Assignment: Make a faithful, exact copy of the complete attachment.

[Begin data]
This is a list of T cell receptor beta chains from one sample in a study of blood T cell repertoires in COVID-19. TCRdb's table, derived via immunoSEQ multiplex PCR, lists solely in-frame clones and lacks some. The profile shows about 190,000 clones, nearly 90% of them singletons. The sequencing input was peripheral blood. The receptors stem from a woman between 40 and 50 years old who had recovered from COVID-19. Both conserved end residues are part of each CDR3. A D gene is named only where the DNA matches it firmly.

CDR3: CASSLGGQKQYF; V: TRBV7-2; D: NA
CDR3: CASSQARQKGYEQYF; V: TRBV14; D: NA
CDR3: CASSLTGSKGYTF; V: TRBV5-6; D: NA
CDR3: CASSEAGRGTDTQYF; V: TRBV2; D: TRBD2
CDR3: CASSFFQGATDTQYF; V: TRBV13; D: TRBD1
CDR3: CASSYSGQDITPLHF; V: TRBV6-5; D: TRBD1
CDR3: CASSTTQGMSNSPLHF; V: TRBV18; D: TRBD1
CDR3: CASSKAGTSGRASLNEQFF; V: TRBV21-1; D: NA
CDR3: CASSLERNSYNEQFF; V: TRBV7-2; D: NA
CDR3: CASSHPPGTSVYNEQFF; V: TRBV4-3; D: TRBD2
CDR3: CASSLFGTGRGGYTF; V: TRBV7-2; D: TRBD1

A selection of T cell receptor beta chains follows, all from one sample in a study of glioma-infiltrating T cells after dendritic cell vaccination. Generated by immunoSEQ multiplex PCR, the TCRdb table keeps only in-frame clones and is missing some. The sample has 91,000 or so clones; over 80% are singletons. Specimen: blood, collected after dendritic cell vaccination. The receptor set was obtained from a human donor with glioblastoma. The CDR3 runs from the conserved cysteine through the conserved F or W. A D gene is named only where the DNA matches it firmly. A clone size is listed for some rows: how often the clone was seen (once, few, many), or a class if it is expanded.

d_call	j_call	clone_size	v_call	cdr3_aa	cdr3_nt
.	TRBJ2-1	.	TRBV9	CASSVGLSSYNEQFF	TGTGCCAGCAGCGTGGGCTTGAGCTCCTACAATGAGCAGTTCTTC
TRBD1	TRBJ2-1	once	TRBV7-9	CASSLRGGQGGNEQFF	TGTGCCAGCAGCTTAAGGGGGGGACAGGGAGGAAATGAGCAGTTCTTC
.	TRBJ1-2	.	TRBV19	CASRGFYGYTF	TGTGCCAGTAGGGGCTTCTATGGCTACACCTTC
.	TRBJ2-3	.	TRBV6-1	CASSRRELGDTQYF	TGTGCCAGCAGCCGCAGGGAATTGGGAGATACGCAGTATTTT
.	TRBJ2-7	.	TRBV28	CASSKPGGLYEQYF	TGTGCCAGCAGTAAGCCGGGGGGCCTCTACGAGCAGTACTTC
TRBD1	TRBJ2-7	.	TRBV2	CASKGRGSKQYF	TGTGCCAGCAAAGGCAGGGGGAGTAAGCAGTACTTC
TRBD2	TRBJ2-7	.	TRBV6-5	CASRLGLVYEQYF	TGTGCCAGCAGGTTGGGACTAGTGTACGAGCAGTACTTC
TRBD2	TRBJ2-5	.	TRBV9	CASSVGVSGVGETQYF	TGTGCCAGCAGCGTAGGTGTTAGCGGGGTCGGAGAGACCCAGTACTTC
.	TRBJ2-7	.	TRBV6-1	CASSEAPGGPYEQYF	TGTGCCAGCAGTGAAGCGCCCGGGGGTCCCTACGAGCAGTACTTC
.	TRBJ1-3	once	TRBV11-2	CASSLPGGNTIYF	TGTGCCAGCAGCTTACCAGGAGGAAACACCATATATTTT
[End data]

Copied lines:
This is a list of T cell receptor beta chains from one sample in a study of blood T cell repertoires in COVID-19. TCRdb's table, derived via immunoSEQ multiplex PCR, lists solely in-frame clones and lacks some. The profile shows about 190,000 clones, nearly 90% of them singletons. The sequencing input was peripheral blood. The receptors stem from a woman between 40 and 50 years old who had recovered from COVID-19. Both conserved end residues are part of each CDR3. A D gene is named only where the DNA matches it firmly.

CDR3: CASSLGGQKQYF; V: TRBV7-2; D: NA
CDR3: CASSQARQKGYEQYF; V: TRBV14; D: NA
CDR3: CASSLTGSKGYTF; V: TRBV5-6; D: NA
CDR3: CASSEAGRGTDTQYF; V: TRBV2; D: TRBD2
CDR3: CASSFFQGATDTQYF; V: TRBV13; D: TRBD1
CDR3: CASSYSGQDITPLHF; V: TRBV6-5; D: TRBD1
CDR3: CASSTTQGMSNSPLHF; V: TRBV18; D: TRBD1
CDR3: CASSKAGTSGRASLNEQFF; V: TRBV21-1; D: NA
CDR3: CASSLERNSYNEQFF; V: TRBV7-2; D: NA
CDR3: CASSHPPGTSVYNEQFF; V: TRBV4-3; D: TRBD2
CDR3: CASSLFGTGRGGYTF; V: TRBV7-2; D: TRBD1

A selection of T cell receptor beta chains follows, all from one sample in a study of glioma-infiltrating T cells after dendritic cell vaccination. Generated by immunoSEQ multiplex PCR, the TCRdb table keeps only in-frame clones and is missing some. The sample has 91,000 or so clones; over 80% are singletons. Specimen: blood, collected after dendritic cell vaccination. The receptor set was obtained from a human donor with glioblastoma. The CDR3 runs from the conserved cysteine through the conserved F or W. A D gene is named only where the DNA matches it firmly. A clone size is listed for some rows: how often the clone was seen (once, few, many), or a class if it is expanded.

d_call	j_call	clone_size	v_call	cdr3_aa	cdr3_nt
.	TRBJ2-1	.	TRBV9	CASSVGLSSYNEQFF	TGTGCCAGCAGCGTGGGCTTGAGCTCCTACAATGAGCAGTTCTTC
TRBD1	TRBJ2-1	once	TRBV7-9	CASSLRGGQGGNEQFF	TGTGCCAGCAGCTTAAGGGGGGGACAGGGAGGAAATGAGCAGTTCTTC
.	TRBJ1-2	.	TRBV19	CASRGFYGYTF	TGTGCCAGTAGGGGCTTCTATGGCTACACCTTC
.	TRBJ2-3	.	TRBV6-1	CASSRRELGDTQYF	TGTGCCAGCAGCCGCAGGGAATTGGGAGATACGCAGTATTTT
.	TRBJ2-7	.	TRBV28	CASSKPGGLYEQYF	TGTGCCAGCAGTAAGCCGGGGGGCCTCTACGAGCAGTACTTC
TRBD1	TRBJ2-7	.	TRBV2	CASKGRGSKQYF	TGTGCCAGCAAAGGCAGGGGGAGTAAGCAGTACTTC
TRBD2	TRBJ2-7	.	TRBV6-5	CASRLGLVYEQYF	TGTGCCAGCAGGTTGGGACTAGTGTACGAGCAGTACTTC
TRBD2	TRBJ2-5	.	TRBV9	CASSVGVSGVGETQYF	TGTGCCAGCAGCGTAGGTGTTAGCGGGGTCGGAGAGACCCAGTACTTC
.	TRBJ2-7	.	TRBV6-1	CASSEAPGGPYEQYF	TGTGCCAGCAGTGAAGCGCCCGGGGGTCCCTACGAGCAGTACTTC
.	TRBJ1-3	once	TRBV11-2	CASSLPGGNTIYF	TGTGCCAGCAGCTTACCAGGAGGAAACACCATATATTTT